If you own and run a business, investing in a business phone system is a necessity, whether it’s for internal or external communication. As far as a solid business phone system is concerned, there are a few factors to consider. These systems include the full phone system (physical desk phones or virtual phone service), the kind of service required (VoIP system or landline phone service), and the location of the phone system (on-premise or cloud-based). All these factors are crucial to a successful installation and use of a business phone system.
Before you decide on what phone system to invest in, here are four types of phone systems you may want to consider for your business.
1. Virtual phone system
A virtual phone system is best for small businesses with workers that are off-site. This system allows those to connect with remote workers via their mobile or home phones. With an extensive call-forwarding solution, an incoming call is transferred to the employee’s cell or home phone. This system has several features that are worthy of mention, such as automated receptionists, voicemail, call forwarding, call screening, toll-free numbers, and online faxing.
- Pros: This system allows remote workers to have access to various phone system features that mobile and home phones don’t offer.
- Cons: This system isn’t a full-fledged phone where calls are processed on your mobile or home phone network. Because of this, your calls will be charged.
2. Traditional landline system
The landline system is ideal for big corporations with a significant budget and IT staff to maintain them. The traditional phone system is typically supported by a local or regional phone company. Known as public switched telephone networks (PSTNs), it has an analog system that runs via the telephone company’s traditional copper wiring. A private branch exchange PBX hardware is used to create multiple extensions and provide system features, such as call transferring and call directories.
- Pros: This system is a highly reliable, time-tested solution that many companies have been using.
- Cons: This system will soon be obsolete, as many providers are now moving away from landlines.
3. VoIP phone system
The VoIP phone system is practical for small companies needing a sophisticated phone system at a reasonable price. It’s also best for businesses with remote employees needing access to the phone system. This system utilizes an Internet connection, instead of copper wires that landlines typically run on. The VoIP system has the following features: automated attendants, call queues, and computer integration.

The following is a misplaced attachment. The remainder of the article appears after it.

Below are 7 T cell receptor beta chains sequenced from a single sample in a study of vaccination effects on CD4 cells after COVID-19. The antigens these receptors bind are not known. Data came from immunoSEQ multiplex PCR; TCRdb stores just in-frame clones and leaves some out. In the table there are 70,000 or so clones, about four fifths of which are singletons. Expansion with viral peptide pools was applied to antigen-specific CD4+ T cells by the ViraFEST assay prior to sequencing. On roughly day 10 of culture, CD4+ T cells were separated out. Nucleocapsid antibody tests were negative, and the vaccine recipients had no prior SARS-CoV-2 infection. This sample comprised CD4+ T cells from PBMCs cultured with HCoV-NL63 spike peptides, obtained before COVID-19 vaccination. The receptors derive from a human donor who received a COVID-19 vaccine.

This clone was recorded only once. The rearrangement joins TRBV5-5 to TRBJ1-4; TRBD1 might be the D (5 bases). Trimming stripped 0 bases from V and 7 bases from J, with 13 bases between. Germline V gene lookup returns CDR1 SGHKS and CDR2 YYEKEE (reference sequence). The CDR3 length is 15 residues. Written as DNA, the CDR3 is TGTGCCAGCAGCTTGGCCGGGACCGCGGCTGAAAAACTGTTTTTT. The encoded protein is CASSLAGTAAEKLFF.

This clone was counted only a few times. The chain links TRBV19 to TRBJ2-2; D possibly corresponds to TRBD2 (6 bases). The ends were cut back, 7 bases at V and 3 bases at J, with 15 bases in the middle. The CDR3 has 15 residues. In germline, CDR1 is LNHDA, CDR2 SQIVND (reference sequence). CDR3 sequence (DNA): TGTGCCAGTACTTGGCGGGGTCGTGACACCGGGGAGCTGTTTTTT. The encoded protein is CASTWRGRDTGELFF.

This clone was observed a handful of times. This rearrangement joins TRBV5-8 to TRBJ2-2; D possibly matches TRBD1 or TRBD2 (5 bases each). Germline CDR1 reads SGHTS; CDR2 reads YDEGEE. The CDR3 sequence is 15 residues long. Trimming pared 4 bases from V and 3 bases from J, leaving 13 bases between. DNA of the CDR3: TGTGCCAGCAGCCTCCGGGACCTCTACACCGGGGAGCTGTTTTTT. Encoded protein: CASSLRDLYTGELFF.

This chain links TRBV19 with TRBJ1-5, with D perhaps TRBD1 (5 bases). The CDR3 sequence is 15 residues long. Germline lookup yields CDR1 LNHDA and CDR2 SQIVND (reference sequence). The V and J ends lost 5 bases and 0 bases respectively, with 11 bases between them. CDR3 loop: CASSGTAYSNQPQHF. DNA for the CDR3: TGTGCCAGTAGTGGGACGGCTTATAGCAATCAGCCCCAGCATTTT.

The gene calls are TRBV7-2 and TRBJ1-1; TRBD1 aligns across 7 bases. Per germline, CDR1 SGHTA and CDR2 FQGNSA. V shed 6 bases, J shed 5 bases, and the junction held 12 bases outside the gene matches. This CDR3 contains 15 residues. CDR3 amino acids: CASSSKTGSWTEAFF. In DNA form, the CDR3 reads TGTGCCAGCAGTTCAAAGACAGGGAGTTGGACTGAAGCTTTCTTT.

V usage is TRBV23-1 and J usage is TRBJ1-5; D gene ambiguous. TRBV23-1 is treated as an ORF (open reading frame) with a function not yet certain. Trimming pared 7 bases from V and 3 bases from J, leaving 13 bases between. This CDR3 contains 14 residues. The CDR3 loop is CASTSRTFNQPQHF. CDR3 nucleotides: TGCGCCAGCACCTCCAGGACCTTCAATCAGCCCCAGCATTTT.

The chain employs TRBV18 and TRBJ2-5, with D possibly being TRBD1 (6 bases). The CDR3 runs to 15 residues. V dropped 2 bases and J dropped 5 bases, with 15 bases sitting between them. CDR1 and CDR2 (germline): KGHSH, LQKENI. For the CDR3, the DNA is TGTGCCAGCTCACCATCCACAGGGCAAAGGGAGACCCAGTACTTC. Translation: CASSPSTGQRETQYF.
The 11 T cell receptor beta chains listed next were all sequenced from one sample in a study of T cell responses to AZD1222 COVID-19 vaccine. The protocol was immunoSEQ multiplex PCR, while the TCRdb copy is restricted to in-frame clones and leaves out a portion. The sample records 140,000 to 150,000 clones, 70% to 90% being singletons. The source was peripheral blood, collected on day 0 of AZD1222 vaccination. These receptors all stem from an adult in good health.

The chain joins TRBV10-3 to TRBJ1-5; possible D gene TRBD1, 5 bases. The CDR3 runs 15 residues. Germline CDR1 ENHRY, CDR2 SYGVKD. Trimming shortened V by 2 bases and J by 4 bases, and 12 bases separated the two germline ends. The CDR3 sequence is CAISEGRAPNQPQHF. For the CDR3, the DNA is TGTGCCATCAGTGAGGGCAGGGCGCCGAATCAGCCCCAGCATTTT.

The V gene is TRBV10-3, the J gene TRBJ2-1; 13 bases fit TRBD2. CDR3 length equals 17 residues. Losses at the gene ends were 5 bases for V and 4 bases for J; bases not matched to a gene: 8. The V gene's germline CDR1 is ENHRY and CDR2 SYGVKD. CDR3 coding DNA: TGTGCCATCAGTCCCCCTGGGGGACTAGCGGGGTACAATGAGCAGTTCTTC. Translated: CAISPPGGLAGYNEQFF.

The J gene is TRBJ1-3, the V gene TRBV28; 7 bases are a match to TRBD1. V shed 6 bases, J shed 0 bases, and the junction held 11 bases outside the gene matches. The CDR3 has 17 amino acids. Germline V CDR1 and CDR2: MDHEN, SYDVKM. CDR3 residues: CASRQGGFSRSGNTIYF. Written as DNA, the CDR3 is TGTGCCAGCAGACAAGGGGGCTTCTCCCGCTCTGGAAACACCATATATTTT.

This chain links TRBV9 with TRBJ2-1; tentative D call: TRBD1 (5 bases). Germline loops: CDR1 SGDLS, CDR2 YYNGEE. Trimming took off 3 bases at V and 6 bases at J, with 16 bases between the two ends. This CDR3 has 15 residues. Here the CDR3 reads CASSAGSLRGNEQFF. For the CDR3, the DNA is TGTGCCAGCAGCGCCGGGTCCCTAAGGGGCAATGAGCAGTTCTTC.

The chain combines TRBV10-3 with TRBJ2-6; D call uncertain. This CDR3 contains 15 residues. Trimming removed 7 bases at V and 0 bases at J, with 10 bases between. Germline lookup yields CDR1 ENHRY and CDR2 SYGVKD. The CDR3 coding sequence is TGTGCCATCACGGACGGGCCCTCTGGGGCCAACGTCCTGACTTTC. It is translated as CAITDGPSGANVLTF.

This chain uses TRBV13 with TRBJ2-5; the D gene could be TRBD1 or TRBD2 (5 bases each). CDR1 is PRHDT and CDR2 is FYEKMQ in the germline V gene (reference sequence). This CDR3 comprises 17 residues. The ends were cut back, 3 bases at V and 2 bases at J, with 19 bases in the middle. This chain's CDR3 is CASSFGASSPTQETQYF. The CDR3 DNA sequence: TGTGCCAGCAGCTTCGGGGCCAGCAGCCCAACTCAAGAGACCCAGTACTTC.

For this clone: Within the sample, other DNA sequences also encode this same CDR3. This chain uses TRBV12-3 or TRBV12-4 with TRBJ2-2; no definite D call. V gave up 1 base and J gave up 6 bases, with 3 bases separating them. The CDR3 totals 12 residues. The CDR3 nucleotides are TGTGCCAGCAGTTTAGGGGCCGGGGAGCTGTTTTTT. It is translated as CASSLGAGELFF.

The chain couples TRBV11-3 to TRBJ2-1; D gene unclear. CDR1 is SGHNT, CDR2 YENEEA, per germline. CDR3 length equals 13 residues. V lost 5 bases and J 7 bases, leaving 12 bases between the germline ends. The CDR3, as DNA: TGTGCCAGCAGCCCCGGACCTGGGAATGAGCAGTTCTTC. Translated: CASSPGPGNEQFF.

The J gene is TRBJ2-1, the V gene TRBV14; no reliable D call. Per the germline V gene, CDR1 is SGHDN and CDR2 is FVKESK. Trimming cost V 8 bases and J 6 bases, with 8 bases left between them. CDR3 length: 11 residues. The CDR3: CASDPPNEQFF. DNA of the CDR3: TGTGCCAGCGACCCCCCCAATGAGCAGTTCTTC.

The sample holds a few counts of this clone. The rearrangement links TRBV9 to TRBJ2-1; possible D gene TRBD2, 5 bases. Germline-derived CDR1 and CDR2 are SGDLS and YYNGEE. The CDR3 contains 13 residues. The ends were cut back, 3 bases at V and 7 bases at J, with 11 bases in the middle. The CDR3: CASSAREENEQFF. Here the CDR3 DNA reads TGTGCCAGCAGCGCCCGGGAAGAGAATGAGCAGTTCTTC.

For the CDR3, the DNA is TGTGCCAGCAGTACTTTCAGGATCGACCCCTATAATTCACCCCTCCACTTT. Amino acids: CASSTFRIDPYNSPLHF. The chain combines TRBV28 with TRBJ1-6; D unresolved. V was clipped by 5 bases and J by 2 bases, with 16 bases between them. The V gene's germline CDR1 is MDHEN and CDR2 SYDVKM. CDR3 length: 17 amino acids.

- Pros: This system is easy to set up and configure and is significantly cheaper when compared to landlines.
- Cons: This system heavily relies on your Internet connection. Without a stable and running connection, it won’t function.
4. On-premise VoIP system
The on-premise VoIP system is better suited for businesses with regulatory requirements that may be difficult to meet in the cloud-based systems. It works well for companies that want full control over their systems and access to their equipment. With an on-premises system, all equipment is housed within your business, and your IT staff is responsible for its maintenance, repairs, and upgrades.
- Pros: This system is a highly functional one that gives you full control over your system.
- Cons: This system will be a costly investment and requires your IT staff to maintain the entire system at all times.
In any given business, communication is the key to efficient business processes. Setting a robust business phone system is paramount in helping employees communicate with each other within the organization and deal with customers and other external clients. Whether it’s a virtual phone system, landline system, VoIP, or on-premise VoIP, decide which one your business needs and which particular phone system works for you.
If you’re looking for more information about business phone systems, get in touch with us to see how we can help.